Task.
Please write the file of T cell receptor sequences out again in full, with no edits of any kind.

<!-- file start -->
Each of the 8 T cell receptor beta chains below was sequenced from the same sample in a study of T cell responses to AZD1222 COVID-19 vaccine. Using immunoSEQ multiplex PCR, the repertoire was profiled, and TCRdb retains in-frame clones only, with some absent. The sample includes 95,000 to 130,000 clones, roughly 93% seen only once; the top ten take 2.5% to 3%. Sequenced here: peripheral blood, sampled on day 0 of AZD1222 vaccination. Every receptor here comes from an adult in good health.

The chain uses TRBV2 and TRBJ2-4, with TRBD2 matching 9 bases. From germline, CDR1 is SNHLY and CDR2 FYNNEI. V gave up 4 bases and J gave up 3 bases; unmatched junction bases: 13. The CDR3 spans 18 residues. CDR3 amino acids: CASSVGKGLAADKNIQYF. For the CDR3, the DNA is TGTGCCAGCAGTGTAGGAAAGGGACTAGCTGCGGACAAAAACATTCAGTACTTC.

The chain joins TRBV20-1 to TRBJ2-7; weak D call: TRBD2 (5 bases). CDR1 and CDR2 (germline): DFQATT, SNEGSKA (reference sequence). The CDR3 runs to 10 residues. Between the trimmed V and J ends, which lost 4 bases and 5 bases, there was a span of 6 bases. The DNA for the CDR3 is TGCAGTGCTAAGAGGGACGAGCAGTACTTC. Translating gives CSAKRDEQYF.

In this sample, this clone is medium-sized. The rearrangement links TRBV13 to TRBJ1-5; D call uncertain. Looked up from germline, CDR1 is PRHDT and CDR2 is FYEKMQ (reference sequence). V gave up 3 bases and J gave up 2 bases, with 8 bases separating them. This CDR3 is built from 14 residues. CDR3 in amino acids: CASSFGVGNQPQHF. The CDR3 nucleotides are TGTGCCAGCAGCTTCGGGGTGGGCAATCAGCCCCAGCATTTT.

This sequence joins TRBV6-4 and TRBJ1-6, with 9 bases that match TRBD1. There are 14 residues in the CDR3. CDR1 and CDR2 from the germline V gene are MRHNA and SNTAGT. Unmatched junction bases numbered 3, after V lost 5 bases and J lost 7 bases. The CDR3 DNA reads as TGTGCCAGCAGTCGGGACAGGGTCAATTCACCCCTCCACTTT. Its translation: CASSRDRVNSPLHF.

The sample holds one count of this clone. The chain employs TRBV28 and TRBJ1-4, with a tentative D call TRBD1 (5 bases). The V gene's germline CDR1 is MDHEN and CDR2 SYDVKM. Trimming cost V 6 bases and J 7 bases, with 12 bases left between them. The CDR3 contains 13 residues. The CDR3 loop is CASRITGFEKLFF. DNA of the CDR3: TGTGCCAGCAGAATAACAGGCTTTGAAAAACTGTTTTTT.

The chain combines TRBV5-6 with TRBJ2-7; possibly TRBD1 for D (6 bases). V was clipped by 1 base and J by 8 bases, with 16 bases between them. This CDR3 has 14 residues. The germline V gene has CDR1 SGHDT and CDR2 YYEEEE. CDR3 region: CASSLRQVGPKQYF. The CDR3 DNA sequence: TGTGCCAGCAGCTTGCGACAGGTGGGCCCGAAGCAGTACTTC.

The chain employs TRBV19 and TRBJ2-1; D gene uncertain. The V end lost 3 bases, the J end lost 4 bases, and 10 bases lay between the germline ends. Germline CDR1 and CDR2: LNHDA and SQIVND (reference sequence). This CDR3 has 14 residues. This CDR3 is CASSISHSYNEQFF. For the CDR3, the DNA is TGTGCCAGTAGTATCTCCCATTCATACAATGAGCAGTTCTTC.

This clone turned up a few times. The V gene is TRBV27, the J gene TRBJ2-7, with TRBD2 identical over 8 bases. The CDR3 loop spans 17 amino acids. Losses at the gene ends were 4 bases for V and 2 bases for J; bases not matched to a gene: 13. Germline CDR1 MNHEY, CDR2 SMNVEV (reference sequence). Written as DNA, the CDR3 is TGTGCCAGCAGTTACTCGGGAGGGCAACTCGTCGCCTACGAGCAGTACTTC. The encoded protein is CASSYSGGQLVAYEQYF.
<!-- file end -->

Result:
Each of the 8 T cell receptor beta chains below was sequenced from the same sample in a study of T cell responses to AZD1222 COVID-19 vaccine. Using immunoSEQ multiplex PCR, the repertoire was profiled, and TCRdb retains in-frame clones only, with some absent. The sample includes 95,000 to 130,000 clones, roughly 93% seen only once; the top ten take 2.5% to 3%. Sequenced here: peripheral blood, sampled on day 0 of AZD1222 vaccination. Every receptor here comes from an adult in good health.

The chain uses TRBV2 and TRBJ2-4, with TRBD2 matching 9 bases. From germline, CDR1 is SNHLY and CDR2 FYNNEI. V gave up 4 bases and J gave up 3 bases; unmatched junction bases: 13. The CDR3 spans 18 residues. CDR3 amino acids: CASSVGKGLAADKNIQYF. For the CDR3, the DNA is TGTGCCAGCAGTGTAGGAAAGGGACTAGCTGCGGACAAAAACATTCAGTACTTC.

The chain joins TRBV20-1 to TRBJ2-7; weak D call: TRBD2 (5 bases). CDR1 and CDR2 (germline): DFQATT, SNEGSKA (reference sequence). The CDR3 runs to 10 residues. Between the trimmed V and J ends, which lost 4 bases and 5 bases, there was a span of 6 bases. The DNA for the CDR3 is TGCAGTGCTAAGAGGGACGAGCAGTACTTC. Translating gives CSAKRDEQYF.

In this sample, this clone is medium-sized. The rearrangement links TRBV13 to TRBJ1-5; D call uncertain. Looked up from germline, CDR1 is PRHDT and CDR2 is FYEKMQ (reference sequence). V gave up 3 bases and J gave up 2 bases, with 8 bases separating them. This CDR3 is built from 14 residues. CDR3 in amino acids: CASSFGVGNQPQHF. The CDR3 nucleotides are TGTGCCAGCAGCTTCGGGGTGGGCAATCAGCCCCAGCATTTT.

This sequence joins TRBV6-4 and TRBJ1-6, with 9 bases that match TRBD1. There are 14 residues in the CDR3. CDR1 and CDR2 from the germline V gene are MRHNA and SNTAGT. Unmatched junction bases numbered 3, after V lost 5 bases and J lost 7 bases. The CDR3 DNA reads as TGTGCCAGCAGTCGGGACAGGGTCAATTCACCCCTCCACTTT. Its translation: CASSRDRVNSPLHF.

The sample holds one count of this clone. The chain employs TRBV28 and TRBJ1-4, with a tentative D call TRBD1 (5 bases). The V gene's germline CDR1 is MDHEN and CDR2 SYDVKM. Trimming cost V 6 bases and J 7 bases, with 12 bases left between them. The CDR3 contains 13 residues. The CDR3 loop is CASRITGFEKLFF. DNA of the CDR3: TGTGCCAGCAGAATAACAGGCTTTGAAAAACTGTTTTTT.

The chain combines TRBV5-6 with TRBJ2-7; possibly TRBD1 for D (6 bases). V was clipped by 1 base and J by 8 bases, with 16 bases between them. This CDR3 has 14 residues. The germline V gene has CDR1 SGHDT and CDR2 YYEEEE. CDR3 region: CASSLRQVGPKQYF. The CDR3 DNA sequence: TGTGCCAGCAGCTTGCGACAGGTGGGCCCGAAGCAGTACTTC.

The chain employs TRBV19 and TRBJ2-1; D gene uncertain. The V end lost 3 bases, the J end lost 4 bases, and 10 bases lay between the germline ends. Germline CDR1 and CDR2: LNHDA and SQIVND (reference sequence). This CDR3 has 14 residues. This CDR3 is CASSISHSYNEQFF. For the CDR3, the DNA is TGTGCCAGTAGTATCTCCCATTCATACAATGAGCAGTTCTTC.

This clone turned up a few times. The V gene is TRBV27, the J gene TRBJ2-7, with TRBD2 identical over 8 bases. The CDR3 loop spans 17 amino acids. Losses at the gene ends were 4 bases for V and 2 bases for J; bases not matched to a gene: 13. Germline CDR1 MNHEY, CDR2 SMNVEV (reference sequence). Written as DNA, the CDR3 is TGTGCCAGCAGTTACTCGGGAGGGCAACTCGTCGCCTACGAGCAGTACTTC. The encoded protein is CASSYSGGQLVAYEQYF.